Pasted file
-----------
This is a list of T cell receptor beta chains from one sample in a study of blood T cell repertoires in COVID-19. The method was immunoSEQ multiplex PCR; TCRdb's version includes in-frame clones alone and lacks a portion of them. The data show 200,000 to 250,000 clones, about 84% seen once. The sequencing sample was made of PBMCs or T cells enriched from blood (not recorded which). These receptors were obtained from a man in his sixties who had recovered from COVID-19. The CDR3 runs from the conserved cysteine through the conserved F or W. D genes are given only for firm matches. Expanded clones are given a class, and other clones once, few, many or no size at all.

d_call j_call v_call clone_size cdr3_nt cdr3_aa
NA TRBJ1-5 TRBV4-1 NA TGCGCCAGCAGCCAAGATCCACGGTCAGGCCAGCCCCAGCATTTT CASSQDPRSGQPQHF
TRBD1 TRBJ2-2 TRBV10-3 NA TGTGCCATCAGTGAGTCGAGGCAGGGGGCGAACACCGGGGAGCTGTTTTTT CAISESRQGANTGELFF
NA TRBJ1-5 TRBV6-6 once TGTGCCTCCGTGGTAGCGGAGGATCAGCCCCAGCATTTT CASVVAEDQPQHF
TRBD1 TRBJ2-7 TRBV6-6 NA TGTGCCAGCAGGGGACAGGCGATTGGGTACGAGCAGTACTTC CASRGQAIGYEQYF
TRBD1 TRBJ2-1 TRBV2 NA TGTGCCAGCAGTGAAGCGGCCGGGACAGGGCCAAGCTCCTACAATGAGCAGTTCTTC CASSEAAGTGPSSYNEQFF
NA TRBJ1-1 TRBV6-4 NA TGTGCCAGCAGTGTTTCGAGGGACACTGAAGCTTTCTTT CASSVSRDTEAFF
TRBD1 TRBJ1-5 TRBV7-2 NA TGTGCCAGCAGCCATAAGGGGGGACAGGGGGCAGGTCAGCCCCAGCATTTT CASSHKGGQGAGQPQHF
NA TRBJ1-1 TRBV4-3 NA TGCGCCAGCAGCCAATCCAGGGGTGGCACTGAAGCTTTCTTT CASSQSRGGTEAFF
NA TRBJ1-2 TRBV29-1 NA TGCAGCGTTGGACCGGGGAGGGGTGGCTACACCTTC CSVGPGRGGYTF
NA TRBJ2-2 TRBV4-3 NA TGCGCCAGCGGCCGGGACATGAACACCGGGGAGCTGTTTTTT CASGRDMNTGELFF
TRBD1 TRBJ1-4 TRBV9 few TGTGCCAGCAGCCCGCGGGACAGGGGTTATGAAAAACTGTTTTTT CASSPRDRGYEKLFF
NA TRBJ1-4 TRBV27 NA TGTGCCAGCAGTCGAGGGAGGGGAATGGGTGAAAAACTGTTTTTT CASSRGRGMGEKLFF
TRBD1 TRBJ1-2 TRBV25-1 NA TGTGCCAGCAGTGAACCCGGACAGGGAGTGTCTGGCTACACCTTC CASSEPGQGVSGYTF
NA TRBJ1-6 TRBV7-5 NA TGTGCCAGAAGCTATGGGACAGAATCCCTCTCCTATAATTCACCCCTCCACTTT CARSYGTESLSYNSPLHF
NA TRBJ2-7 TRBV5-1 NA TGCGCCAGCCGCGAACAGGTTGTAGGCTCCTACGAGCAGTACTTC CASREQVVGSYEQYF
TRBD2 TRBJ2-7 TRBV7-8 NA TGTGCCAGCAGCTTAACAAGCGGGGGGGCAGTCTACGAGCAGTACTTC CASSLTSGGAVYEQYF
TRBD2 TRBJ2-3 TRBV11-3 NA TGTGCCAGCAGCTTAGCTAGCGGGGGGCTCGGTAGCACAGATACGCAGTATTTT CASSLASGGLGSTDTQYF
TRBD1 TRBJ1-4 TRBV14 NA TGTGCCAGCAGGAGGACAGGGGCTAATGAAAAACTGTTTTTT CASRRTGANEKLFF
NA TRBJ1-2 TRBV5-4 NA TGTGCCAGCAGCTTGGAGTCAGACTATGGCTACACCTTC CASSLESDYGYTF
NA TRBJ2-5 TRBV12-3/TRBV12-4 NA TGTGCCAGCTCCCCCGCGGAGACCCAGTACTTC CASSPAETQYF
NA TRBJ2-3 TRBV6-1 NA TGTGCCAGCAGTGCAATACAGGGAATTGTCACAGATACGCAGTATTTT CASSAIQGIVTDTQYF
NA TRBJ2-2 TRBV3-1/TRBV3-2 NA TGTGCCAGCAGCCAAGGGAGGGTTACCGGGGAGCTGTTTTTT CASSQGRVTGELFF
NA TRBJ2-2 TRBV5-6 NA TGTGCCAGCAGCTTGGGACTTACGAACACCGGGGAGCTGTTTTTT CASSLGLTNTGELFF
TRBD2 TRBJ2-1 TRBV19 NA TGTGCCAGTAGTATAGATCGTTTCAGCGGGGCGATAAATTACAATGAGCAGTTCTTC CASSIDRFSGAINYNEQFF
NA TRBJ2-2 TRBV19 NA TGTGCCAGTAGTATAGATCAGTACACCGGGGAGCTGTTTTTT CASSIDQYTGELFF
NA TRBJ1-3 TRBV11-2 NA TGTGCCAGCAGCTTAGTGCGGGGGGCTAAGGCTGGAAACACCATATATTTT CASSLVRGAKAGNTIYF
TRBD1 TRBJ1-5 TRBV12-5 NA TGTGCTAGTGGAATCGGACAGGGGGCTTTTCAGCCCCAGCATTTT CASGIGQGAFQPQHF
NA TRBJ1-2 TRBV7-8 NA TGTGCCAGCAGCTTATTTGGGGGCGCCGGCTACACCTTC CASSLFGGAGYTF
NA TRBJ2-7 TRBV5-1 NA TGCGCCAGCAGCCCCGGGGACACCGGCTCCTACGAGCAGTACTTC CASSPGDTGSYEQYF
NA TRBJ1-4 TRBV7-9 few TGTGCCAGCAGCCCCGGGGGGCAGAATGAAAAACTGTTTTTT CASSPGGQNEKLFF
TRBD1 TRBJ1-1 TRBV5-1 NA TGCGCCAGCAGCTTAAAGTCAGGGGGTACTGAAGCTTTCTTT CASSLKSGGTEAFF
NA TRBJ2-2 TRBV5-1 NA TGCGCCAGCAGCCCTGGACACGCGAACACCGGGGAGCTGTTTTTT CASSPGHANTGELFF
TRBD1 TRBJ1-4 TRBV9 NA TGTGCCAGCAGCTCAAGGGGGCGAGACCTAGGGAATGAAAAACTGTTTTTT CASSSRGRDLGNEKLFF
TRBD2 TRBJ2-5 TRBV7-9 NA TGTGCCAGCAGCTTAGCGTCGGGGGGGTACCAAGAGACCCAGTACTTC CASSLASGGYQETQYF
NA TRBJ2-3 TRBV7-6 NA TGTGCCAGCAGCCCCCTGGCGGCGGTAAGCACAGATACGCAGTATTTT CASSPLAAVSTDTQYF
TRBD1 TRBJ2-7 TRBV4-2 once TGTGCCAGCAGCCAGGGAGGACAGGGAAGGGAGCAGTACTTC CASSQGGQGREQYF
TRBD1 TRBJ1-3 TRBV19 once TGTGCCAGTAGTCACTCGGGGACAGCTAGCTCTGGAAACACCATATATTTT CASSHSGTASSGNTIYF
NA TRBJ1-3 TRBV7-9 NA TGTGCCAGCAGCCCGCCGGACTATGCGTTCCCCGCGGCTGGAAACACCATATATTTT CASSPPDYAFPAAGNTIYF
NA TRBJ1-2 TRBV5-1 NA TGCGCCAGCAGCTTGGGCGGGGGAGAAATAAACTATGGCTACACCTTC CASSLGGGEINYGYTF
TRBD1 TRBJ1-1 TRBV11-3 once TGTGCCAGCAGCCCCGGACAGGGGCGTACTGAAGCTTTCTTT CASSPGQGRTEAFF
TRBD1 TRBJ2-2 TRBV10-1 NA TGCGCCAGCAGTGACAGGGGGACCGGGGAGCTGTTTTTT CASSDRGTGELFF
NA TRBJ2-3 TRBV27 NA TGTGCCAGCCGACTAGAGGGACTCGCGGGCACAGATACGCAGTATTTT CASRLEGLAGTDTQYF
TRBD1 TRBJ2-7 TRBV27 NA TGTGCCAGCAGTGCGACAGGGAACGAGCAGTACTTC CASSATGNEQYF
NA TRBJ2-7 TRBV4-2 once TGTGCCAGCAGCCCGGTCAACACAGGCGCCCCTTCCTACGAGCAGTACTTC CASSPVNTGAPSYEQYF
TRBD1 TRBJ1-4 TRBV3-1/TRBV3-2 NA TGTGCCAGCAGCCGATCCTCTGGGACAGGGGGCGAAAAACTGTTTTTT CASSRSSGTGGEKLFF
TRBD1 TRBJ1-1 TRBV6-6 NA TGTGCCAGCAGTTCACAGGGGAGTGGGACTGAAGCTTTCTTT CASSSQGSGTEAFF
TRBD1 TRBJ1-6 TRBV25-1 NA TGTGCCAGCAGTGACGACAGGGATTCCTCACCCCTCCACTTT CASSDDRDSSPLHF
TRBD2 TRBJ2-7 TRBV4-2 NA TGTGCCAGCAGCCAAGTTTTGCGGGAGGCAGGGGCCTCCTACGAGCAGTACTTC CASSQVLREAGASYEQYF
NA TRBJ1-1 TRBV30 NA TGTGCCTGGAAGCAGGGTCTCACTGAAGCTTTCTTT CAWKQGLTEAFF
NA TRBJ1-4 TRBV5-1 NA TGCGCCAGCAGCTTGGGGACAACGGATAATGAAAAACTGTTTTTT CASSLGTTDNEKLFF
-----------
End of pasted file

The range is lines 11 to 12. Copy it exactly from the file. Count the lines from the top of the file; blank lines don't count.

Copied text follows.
NA TRBJ1-2 TRBV29-1 NA TGCAGCGTTGGACCGGGGAGGGGTGGCTACACCTTC CSVGPGRGGYTF
NA TRBJ2-2 TRBV4-3 NA TGCGCCAGCGGCCGGGACATGAACACCGGGGAGCTGTTTTTT CASGRDMNTGELFF